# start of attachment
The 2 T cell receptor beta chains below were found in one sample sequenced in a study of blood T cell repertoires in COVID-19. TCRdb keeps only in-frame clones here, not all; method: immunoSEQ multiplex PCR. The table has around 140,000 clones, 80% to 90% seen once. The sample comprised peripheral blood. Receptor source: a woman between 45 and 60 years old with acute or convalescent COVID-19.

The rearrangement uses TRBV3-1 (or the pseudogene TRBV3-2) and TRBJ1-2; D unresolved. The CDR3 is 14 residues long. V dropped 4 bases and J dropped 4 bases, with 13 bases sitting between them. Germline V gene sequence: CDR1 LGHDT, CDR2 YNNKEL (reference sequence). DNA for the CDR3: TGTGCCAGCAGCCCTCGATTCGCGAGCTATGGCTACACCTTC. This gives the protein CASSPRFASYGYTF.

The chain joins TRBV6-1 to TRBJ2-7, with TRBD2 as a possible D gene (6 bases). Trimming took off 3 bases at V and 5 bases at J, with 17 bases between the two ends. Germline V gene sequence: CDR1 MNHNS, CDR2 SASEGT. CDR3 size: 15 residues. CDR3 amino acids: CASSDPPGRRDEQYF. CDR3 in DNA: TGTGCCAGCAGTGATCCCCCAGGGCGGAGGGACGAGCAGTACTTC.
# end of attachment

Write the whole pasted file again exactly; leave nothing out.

The 2 T cell receptor beta chains below were found in one sample sequenced in a study of blood T cell repertoires in COVID-19. TCRdb keeps only in-frame clones here, not all; method: immunoSEQ multiplex PCR. The table has around 140,000 clones, 80% to 90% seen once. The sample comprised peripheral blood. Receptor source: a woman between 45 and 60 years old with acute or convalescent COVID-19.

The rearrangement uses TRBV3-1 (or the pseudogene TRBV3-2) and TRBJ1-2; D unresolved. The CDR3 is 14 residues long. V dropped 4 bases and J dropped 4 bases, with 13 bases sitting between them. Germline V gene sequence: CDR1 LGHDT, CDR2 YNNKEL (reference sequence). DNA for the CDR3: TGTGCCAGCAGCCCTCGATTCGCGAGCTATGGCTACACCTTC. This gives the protein CASSPRFASYGYTF.

The chain joins TRBV6-1 to TRBJ2-7, with TRBD2 as a possible D gene (6 bases). Trimming took off 3 bases at V and 5 bases at J, with 17 bases between the two ends. Germline V gene sequence: CDR1 MNHNS, CDR2 SASEGT. CDR3 size: 15 residues. CDR3 amino acids: CASSDPPGRRDEQYF. CDR3 in DNA: TGTGCCAGCAGTGATCCCCCAGGGCGGAGGGACGAGCAGTACTTC.